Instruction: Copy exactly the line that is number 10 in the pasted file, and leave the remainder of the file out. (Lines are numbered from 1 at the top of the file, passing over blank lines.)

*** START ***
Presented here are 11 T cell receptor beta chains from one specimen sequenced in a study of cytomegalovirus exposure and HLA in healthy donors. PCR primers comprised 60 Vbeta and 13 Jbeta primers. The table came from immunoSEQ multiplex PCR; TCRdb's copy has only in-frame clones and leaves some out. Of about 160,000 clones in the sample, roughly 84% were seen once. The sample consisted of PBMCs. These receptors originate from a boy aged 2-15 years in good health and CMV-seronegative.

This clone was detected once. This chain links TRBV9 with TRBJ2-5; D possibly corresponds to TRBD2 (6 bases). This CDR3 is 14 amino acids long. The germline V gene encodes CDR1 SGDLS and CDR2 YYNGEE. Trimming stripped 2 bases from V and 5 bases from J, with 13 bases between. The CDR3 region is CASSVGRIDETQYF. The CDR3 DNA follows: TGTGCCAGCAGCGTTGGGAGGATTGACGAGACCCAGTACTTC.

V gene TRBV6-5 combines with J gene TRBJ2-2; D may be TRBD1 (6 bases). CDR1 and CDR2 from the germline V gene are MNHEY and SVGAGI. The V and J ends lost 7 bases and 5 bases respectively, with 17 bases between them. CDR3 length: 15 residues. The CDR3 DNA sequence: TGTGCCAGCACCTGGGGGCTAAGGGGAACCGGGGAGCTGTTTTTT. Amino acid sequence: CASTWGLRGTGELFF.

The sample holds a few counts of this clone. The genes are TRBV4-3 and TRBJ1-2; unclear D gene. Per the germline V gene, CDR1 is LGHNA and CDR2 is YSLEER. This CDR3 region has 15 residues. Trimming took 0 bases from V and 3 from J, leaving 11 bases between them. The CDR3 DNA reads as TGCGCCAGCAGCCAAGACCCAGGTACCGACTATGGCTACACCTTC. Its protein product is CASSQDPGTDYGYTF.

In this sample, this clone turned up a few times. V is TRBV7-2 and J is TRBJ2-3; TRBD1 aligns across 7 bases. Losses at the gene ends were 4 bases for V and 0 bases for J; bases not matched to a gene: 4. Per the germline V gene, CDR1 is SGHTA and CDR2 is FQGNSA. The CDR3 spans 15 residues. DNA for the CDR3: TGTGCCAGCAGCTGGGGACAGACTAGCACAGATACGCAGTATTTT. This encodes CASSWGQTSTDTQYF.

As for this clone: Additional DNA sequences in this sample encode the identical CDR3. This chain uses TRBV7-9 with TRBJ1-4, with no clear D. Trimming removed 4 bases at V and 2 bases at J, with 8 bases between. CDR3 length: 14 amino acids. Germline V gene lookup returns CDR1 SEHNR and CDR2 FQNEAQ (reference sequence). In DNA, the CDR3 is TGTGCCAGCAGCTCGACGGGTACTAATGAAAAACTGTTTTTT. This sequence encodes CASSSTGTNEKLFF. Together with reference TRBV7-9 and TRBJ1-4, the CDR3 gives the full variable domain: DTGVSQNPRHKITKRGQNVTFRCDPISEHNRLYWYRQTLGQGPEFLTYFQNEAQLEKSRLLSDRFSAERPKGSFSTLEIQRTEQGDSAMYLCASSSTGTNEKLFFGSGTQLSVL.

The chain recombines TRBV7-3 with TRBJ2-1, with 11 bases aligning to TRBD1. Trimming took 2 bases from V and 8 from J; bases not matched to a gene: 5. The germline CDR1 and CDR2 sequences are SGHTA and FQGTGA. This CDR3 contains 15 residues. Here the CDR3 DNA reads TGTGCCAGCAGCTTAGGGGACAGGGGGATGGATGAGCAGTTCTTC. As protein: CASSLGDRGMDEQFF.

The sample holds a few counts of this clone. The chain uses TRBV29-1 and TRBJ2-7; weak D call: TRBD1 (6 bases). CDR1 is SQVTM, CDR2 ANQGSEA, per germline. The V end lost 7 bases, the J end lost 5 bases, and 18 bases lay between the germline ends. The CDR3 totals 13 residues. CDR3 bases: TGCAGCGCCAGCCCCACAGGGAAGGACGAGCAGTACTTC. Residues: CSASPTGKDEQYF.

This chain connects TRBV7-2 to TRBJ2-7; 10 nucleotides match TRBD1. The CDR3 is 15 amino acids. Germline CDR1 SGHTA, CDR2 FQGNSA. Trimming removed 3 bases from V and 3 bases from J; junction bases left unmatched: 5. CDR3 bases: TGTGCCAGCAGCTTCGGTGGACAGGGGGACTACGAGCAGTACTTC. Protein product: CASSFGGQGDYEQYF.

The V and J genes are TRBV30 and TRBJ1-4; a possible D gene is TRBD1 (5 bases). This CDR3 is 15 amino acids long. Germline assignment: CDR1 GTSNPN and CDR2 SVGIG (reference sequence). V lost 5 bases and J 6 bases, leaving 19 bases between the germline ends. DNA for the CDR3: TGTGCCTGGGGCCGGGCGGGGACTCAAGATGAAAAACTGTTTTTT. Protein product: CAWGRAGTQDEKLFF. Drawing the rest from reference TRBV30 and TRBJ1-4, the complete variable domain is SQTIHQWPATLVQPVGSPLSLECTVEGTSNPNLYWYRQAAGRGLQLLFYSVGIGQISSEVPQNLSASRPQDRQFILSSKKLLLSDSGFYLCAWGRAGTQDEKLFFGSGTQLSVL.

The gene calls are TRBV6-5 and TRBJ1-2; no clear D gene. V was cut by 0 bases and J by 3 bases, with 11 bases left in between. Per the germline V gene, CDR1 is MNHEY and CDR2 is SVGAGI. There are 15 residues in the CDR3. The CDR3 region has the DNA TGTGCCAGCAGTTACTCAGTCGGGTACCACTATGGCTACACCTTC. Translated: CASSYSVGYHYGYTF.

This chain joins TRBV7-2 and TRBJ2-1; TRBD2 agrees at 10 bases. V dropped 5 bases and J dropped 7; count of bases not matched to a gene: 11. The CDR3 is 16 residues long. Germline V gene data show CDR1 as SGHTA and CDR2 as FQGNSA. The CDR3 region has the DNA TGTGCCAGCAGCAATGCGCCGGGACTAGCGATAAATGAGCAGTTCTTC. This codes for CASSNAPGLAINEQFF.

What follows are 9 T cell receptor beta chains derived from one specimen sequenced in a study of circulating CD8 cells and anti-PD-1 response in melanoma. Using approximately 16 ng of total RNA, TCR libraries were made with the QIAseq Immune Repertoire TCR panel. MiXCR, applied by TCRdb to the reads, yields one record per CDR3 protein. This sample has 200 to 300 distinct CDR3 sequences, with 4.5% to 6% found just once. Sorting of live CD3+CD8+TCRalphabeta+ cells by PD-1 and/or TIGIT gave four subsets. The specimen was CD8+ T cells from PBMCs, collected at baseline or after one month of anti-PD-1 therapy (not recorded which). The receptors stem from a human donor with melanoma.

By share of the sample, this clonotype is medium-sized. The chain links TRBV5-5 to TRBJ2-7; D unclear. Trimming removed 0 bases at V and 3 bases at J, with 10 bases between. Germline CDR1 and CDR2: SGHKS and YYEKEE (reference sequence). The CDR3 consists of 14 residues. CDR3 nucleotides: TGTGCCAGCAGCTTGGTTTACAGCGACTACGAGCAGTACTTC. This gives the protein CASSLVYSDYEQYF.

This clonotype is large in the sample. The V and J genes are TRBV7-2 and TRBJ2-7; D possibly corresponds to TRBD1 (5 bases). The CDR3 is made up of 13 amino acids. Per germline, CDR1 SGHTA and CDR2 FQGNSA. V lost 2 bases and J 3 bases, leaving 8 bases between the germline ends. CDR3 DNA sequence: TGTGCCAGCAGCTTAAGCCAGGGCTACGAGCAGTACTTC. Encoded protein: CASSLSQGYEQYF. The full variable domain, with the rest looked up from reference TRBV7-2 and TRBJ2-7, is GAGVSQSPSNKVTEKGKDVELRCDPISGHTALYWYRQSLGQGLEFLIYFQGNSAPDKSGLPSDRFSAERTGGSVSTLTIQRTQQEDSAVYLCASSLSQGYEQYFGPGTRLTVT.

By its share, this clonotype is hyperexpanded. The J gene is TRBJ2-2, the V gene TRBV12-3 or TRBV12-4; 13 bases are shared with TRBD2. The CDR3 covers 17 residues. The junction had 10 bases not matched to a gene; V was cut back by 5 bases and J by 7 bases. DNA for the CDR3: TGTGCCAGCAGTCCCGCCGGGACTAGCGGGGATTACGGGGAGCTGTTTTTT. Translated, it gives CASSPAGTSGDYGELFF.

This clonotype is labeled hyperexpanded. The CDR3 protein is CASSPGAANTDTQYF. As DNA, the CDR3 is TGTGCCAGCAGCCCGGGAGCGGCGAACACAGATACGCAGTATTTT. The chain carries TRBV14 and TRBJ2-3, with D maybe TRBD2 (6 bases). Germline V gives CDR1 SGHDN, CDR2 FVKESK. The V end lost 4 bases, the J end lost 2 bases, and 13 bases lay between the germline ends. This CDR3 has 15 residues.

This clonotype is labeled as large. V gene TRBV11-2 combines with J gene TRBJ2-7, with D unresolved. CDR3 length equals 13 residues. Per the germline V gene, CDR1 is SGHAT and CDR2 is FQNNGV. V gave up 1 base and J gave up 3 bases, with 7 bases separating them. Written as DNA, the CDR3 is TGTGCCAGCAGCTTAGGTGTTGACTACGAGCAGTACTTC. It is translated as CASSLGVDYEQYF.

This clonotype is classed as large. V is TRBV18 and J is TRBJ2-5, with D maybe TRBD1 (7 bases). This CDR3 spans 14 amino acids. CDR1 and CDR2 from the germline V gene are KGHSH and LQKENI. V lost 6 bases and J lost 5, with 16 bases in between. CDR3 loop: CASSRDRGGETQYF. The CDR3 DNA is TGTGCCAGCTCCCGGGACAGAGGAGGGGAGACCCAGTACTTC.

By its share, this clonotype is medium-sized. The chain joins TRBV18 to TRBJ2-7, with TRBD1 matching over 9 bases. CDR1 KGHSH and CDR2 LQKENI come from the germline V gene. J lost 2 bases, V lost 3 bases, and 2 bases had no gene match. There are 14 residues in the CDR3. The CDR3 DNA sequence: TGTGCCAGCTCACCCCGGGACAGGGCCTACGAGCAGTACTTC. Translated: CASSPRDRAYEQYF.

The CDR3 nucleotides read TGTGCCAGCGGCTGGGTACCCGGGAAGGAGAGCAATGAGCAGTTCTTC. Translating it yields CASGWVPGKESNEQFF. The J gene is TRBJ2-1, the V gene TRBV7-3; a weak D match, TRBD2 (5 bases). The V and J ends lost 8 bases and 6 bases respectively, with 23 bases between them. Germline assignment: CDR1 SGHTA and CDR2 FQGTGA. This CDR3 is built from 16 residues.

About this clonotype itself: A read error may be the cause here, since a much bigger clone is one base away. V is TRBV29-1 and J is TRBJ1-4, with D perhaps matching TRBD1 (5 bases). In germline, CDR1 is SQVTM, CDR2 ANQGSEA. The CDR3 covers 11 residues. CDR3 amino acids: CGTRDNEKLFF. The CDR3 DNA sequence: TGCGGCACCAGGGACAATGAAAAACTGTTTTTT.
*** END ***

The V and J genes are TRBV30 and TRBJ1-4; a possible D gene is TRBD1 (5 bases). This CDR3 is 15 amino acids long. Germline assignment: CDR1 GTSNPN and CDR2 SVGIG (reference sequence). V lost 5 bases and J 6 bases, leaving 19 bases between the germline ends. DNA for the CDR3: TGTGCCTGGGGCCGGGCGGGGACTCAAGATGAAAAACTGTTTTTT. Protein product: CAWGRAGTQDEKLFF. Drawing the rest from reference TRBV30 and TRBJ1-4, the complete variable domain is SQTIHQWPATLVQPVGSPLSLECTVEGTSNPNLYWYRQAAGRGLQLLFYSVGIGQISSEVPQNLSASRPQDRQFILSSKKLLLSDSGFYLCAWGRAGTQDEKLFFGSGTQLSVL.